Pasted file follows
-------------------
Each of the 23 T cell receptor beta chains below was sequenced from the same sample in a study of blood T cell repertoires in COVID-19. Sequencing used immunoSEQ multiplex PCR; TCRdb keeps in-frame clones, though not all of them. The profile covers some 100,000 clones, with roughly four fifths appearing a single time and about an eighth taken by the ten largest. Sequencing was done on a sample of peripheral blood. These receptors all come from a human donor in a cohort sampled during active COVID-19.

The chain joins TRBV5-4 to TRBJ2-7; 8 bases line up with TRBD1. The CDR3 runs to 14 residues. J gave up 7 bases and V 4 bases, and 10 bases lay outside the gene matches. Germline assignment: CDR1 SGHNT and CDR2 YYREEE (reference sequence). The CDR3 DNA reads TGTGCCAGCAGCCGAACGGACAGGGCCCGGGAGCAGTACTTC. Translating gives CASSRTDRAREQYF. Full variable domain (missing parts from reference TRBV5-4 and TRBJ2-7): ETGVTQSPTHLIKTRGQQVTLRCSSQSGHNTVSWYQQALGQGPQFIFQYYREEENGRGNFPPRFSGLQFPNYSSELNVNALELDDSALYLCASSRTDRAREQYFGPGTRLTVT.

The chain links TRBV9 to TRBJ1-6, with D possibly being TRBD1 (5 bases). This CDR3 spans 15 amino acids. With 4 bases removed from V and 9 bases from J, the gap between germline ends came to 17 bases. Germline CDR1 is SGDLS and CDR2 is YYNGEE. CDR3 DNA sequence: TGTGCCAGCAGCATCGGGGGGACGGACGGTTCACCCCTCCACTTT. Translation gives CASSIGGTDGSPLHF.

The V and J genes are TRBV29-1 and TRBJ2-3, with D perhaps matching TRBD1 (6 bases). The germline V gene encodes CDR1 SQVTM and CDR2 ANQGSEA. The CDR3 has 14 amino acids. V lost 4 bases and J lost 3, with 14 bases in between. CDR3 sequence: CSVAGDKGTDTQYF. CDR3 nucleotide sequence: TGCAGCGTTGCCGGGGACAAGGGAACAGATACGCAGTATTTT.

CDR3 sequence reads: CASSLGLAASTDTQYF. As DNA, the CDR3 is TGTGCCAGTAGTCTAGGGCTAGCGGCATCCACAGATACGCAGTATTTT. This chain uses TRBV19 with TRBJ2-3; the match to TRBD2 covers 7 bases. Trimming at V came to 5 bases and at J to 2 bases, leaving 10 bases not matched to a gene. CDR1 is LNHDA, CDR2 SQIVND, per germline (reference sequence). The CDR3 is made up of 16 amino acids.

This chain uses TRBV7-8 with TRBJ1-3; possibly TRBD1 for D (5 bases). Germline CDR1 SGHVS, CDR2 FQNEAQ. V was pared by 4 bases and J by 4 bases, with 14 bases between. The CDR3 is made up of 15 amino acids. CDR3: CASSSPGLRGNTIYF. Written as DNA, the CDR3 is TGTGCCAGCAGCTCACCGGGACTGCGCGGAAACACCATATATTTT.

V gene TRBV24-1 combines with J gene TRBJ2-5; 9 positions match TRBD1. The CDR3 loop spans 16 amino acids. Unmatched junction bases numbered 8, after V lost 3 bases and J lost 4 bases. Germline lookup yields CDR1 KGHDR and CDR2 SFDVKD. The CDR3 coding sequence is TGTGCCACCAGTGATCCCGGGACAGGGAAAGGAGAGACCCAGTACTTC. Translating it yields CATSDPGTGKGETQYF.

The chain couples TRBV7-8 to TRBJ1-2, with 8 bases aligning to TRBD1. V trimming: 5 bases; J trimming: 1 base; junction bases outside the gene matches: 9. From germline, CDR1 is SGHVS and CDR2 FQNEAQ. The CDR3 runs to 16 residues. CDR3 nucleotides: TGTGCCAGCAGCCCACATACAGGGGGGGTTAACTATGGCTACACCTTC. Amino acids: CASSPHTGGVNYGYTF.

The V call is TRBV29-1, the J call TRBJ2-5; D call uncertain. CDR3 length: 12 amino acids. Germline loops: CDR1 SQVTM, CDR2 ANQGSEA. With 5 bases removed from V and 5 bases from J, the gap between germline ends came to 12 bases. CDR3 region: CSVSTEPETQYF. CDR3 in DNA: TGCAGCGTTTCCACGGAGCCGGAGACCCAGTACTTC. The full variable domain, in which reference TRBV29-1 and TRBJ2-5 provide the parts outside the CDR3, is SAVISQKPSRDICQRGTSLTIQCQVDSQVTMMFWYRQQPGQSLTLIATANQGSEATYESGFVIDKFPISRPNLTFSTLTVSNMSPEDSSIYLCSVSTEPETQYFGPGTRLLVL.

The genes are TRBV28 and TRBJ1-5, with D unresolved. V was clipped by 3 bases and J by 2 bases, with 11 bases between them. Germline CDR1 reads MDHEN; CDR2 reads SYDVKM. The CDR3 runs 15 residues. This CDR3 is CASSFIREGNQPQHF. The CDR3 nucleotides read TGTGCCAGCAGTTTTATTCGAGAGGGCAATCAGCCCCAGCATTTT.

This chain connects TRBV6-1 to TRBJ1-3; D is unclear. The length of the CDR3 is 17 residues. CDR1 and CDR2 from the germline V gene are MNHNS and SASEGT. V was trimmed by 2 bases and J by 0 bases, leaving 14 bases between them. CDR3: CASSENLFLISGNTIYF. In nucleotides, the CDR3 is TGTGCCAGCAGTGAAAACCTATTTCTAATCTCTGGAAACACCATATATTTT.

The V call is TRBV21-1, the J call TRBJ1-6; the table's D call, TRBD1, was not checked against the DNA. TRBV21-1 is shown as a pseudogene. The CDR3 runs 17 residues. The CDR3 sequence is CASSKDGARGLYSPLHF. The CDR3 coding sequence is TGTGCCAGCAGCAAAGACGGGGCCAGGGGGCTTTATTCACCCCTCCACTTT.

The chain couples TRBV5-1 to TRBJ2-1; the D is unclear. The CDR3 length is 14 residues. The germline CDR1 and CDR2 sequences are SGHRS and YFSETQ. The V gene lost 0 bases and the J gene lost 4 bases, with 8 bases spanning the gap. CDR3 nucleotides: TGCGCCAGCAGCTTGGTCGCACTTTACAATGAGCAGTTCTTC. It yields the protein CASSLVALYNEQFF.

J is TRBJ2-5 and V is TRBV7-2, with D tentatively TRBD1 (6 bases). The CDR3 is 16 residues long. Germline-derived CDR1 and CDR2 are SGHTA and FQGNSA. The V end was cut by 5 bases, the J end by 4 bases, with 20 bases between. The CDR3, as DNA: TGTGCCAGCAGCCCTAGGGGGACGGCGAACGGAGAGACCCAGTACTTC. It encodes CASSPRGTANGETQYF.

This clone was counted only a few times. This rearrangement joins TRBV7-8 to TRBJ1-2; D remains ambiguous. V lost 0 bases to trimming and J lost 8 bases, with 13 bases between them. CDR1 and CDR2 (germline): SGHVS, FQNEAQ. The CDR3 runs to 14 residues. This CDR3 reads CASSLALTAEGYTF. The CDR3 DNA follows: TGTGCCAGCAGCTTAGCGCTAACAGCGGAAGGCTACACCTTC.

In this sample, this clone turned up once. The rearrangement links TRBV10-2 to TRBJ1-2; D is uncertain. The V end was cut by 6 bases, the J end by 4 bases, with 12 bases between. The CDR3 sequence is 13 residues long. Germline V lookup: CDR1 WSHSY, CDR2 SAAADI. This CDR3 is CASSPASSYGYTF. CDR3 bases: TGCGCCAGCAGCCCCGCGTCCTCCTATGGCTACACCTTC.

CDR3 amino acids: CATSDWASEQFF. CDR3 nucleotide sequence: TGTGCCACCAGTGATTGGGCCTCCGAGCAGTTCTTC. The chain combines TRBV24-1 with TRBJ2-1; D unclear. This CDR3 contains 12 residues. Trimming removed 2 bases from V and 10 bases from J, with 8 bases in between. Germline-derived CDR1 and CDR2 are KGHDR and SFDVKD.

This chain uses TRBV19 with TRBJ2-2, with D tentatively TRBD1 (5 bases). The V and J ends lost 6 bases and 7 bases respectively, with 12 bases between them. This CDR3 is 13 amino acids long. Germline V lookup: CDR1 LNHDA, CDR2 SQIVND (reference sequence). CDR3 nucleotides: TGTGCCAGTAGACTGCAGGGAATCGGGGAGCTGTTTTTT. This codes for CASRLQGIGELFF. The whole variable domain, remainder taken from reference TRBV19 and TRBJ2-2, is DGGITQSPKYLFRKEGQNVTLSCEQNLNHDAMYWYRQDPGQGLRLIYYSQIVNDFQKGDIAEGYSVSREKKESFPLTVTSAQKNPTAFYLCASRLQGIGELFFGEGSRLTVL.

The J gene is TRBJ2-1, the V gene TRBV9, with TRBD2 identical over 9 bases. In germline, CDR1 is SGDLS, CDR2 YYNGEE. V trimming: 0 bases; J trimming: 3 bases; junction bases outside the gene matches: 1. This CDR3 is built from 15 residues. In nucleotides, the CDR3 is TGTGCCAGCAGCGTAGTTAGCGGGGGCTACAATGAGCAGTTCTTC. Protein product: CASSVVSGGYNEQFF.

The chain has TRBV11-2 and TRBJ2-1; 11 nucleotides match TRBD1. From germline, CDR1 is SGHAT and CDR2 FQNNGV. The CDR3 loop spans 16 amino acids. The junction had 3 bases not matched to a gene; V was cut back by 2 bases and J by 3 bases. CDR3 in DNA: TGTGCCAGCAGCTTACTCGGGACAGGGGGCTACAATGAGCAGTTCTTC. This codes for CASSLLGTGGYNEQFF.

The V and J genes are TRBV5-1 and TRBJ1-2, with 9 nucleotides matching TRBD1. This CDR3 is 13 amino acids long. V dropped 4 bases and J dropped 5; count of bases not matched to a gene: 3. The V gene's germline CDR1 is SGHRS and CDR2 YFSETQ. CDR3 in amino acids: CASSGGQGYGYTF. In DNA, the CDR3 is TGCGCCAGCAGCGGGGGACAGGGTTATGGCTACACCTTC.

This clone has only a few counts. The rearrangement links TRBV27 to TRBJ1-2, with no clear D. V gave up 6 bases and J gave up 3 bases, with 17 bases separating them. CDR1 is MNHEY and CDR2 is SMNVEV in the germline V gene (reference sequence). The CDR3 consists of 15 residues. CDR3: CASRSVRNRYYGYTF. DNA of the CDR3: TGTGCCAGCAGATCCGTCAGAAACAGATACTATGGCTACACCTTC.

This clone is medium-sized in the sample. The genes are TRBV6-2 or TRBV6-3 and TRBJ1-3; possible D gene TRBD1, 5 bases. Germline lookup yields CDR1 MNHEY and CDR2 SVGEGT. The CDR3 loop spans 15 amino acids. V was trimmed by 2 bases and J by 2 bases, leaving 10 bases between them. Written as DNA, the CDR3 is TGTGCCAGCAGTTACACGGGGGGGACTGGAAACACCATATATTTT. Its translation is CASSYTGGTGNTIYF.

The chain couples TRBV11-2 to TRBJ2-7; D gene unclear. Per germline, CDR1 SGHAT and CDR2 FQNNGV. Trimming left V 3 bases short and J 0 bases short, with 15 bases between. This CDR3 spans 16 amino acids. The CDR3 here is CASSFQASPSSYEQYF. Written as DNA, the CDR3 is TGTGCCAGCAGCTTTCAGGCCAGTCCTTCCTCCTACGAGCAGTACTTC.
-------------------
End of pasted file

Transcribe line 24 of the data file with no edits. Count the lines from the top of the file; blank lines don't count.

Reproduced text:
The chain couples TRBV11-2 to TRBJ2-7; D gene unclear. Per germline, CDR1 SGHAT and CDR2 FQNNGV. Trimming left V 3 bases short and J 0 bases short, with 15 bases between. This CDR3 spans 16 amino acids. The CDR3 here is CASSFQASPSSYEQYF. Written as DNA, the CDR3 is TGTGCCAGCAGCTTTCAGGCCAGTCCTTCCTCCTACGAGCAGTACTTC.